What other MBA programs did you apply to? Harvard Business School, UVA Darden, NYU Stern, and Cornell Johnson.

How did you determine your fit at various schools? I ultimately wanted a small community with limited distractions that was removed from a big city. A reputation for a strong general management program and an effective alumni base were my other two main factors. I visited a lot of schools’ admissions events, both in person and online. I also talked with many current students and alumni, as well as other prospective students. At the end of the day, I went to the school that felt the most natural fit and the one where I knew I would thrive.

What was your defining moment and how did it shape who you are? One of the defining moments of my life was when I was elected to represent Alaska’s largest business district as President of the Anchorage Downtown Community Council. It was my first time being in a public leadership position. I worked with the mayor’s office, elected officials, the municipality, business owners, residents and the media.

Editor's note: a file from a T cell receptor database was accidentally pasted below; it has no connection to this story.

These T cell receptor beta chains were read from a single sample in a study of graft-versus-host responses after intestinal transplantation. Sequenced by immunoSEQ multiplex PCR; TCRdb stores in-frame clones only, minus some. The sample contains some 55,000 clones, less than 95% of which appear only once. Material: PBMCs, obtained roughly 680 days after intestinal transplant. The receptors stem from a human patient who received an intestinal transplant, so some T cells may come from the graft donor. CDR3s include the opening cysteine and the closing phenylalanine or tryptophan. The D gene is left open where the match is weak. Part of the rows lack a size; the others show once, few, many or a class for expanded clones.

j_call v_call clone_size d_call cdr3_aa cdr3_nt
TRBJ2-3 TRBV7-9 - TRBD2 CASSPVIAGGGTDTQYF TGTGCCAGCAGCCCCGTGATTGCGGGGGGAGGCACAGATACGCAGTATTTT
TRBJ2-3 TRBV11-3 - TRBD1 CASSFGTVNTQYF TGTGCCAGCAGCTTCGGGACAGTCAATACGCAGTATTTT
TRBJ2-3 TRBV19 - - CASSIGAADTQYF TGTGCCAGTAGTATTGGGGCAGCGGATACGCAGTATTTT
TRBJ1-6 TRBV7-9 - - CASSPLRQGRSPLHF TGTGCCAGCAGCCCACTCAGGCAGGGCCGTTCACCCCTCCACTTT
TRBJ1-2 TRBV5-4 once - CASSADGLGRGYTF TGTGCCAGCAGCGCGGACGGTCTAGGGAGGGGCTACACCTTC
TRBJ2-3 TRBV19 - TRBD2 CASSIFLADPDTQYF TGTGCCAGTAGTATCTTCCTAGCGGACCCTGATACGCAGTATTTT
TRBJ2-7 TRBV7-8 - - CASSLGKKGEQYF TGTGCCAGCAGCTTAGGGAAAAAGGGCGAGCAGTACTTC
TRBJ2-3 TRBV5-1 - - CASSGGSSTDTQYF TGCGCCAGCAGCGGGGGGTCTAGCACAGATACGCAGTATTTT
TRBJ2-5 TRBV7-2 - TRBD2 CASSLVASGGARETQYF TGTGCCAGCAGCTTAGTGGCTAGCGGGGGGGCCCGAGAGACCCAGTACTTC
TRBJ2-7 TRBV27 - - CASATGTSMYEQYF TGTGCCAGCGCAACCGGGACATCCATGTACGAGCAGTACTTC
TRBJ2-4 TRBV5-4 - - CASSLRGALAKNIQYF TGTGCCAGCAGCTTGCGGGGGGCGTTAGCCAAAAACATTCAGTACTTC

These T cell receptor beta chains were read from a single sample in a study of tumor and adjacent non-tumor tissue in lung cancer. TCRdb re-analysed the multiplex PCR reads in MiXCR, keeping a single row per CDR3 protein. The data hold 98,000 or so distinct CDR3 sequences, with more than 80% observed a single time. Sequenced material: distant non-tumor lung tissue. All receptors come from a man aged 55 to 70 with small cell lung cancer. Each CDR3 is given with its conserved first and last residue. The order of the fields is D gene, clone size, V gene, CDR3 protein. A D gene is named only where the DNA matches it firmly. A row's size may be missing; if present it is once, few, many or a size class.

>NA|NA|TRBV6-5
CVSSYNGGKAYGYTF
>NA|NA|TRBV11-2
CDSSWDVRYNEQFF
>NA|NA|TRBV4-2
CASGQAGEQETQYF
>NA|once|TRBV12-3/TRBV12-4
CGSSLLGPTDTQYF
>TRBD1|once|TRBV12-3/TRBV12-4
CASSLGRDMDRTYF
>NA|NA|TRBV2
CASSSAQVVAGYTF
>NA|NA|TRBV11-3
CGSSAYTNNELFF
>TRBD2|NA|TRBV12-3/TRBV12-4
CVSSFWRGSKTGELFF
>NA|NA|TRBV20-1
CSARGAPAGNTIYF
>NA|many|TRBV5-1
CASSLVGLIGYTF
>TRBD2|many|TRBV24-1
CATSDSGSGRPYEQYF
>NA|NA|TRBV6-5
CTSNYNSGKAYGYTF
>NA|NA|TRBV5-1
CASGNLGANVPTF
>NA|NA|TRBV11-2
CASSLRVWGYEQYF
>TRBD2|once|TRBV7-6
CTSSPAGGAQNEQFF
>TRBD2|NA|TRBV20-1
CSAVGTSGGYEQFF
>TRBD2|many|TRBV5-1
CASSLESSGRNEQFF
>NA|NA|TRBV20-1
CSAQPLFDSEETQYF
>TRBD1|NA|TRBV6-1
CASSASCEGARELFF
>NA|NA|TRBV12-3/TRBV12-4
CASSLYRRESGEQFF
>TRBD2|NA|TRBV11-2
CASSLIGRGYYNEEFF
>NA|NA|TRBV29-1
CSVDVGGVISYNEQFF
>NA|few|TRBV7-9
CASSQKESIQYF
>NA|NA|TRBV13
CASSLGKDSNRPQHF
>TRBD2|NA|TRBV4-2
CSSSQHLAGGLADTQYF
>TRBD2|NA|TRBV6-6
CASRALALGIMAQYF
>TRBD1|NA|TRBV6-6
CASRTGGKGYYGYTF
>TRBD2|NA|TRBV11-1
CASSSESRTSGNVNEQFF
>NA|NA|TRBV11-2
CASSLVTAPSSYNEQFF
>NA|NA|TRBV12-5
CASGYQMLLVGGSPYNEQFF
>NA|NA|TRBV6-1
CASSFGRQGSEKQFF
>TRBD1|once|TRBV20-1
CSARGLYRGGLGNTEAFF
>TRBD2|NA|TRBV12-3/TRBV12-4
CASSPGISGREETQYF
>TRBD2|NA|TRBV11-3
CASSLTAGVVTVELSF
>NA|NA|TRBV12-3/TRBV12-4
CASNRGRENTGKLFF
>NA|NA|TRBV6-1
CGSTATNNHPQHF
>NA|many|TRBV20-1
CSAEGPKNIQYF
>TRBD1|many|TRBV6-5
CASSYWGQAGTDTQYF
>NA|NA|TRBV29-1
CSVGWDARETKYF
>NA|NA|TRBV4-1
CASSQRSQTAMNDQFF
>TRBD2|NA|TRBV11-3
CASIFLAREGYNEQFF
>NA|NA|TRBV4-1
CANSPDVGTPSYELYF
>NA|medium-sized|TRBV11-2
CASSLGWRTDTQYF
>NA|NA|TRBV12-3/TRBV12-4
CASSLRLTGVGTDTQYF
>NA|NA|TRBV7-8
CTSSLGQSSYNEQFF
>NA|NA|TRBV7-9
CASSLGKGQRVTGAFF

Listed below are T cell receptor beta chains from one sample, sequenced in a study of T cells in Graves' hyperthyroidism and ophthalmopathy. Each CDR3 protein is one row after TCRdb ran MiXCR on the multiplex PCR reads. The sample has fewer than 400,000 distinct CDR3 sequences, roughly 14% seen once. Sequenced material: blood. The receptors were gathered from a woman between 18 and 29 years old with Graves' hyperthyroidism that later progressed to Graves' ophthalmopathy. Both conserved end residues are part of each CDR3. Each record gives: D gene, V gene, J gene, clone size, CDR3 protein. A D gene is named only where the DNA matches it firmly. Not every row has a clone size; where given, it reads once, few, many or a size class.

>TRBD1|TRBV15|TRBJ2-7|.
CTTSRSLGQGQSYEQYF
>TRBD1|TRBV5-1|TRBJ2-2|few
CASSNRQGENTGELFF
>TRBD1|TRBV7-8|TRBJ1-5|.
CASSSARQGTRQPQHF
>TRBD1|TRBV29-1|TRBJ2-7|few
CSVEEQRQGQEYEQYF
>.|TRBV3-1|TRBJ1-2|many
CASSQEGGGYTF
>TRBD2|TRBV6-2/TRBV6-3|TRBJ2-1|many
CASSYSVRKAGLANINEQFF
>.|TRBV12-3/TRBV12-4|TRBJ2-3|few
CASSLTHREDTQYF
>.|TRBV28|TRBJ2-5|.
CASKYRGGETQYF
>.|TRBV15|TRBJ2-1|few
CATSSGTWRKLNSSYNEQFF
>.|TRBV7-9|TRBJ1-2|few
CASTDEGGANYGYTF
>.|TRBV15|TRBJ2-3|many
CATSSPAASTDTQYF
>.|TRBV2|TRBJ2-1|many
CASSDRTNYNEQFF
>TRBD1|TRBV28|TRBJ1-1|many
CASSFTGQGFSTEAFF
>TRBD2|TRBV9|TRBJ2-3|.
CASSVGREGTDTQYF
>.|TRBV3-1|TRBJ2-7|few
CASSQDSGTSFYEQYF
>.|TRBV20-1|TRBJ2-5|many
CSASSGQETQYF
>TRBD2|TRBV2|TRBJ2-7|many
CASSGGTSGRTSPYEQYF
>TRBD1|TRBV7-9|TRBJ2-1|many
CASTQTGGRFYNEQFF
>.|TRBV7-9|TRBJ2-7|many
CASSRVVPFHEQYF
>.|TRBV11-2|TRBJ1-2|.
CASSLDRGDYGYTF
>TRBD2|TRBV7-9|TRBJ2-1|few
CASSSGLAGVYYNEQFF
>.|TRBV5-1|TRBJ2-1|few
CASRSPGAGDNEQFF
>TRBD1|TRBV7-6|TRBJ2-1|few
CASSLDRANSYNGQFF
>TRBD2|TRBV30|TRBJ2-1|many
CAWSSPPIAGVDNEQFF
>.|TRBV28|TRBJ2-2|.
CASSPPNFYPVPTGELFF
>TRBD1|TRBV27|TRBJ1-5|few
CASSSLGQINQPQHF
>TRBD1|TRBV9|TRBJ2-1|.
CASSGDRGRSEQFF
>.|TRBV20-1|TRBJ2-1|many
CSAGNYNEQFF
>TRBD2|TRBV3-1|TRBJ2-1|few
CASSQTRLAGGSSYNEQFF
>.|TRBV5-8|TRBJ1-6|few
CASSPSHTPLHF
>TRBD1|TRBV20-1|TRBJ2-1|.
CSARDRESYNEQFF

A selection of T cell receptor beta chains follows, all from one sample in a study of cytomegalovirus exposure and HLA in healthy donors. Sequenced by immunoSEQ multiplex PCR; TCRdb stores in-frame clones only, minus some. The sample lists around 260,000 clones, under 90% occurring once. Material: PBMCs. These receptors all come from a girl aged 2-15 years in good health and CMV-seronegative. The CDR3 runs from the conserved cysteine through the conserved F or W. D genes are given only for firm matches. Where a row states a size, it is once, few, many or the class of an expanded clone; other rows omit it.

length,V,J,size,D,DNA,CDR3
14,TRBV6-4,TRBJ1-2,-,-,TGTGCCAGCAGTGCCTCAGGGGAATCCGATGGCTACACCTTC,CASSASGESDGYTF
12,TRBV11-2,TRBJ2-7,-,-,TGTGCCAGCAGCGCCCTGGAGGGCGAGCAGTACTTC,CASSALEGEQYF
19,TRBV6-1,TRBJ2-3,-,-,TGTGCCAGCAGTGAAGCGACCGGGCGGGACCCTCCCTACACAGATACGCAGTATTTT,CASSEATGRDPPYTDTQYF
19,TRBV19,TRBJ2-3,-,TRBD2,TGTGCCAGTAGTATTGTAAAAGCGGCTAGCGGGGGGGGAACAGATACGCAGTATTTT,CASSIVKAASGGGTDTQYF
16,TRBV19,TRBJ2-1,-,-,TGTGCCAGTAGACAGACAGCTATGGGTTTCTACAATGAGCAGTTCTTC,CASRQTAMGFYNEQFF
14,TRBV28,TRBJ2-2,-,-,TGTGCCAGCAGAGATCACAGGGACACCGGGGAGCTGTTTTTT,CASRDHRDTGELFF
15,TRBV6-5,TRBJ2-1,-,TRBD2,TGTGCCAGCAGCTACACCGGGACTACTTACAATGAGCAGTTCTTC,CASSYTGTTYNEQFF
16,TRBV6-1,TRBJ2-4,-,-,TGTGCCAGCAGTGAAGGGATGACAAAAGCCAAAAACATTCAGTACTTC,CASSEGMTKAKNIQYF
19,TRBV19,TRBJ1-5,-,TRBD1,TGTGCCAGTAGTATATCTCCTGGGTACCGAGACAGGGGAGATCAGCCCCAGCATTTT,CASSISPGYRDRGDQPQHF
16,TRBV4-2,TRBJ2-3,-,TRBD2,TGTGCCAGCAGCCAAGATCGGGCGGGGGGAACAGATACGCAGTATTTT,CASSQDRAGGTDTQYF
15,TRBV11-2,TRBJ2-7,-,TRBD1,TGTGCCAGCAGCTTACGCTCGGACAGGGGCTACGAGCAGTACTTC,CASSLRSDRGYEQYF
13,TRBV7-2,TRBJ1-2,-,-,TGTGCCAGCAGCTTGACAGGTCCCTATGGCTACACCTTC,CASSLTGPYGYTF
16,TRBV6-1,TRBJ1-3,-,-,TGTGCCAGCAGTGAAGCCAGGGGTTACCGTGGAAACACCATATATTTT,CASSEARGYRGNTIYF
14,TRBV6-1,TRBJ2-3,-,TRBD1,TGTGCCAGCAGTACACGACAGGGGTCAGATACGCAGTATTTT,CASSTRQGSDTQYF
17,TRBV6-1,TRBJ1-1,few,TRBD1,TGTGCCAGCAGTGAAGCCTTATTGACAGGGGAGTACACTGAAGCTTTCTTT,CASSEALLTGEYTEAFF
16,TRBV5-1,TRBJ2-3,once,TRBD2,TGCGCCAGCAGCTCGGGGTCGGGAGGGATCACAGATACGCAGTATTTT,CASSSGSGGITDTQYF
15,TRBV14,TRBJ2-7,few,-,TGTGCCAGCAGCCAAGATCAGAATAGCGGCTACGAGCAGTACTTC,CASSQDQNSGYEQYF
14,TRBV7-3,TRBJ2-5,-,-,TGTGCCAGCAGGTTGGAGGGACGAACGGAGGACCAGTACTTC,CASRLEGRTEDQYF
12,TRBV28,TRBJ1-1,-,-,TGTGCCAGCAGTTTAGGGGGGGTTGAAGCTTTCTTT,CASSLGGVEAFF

It was an incredible learning experience to serve and be a voice for my community. It taught me consensus building and negotiation skills, patience and empathy. Actively listening to my community members, residents, and business owners to solve problems and spark innovation in Anchorage was rewarding and humbling. It was eye-opening to see the different nuances between public service leadership and private sector leadership. This experience built off my prior experience working for U.S. Senator Murkowski in D.C. and solidified my long-term desire to ultimately return to the public sector where I can work to better my community and state.

Where do you see yourself in ten years? In ten years, after working in the private sector, I can see myself moving back to Alaska to pivot to the public sector and state government.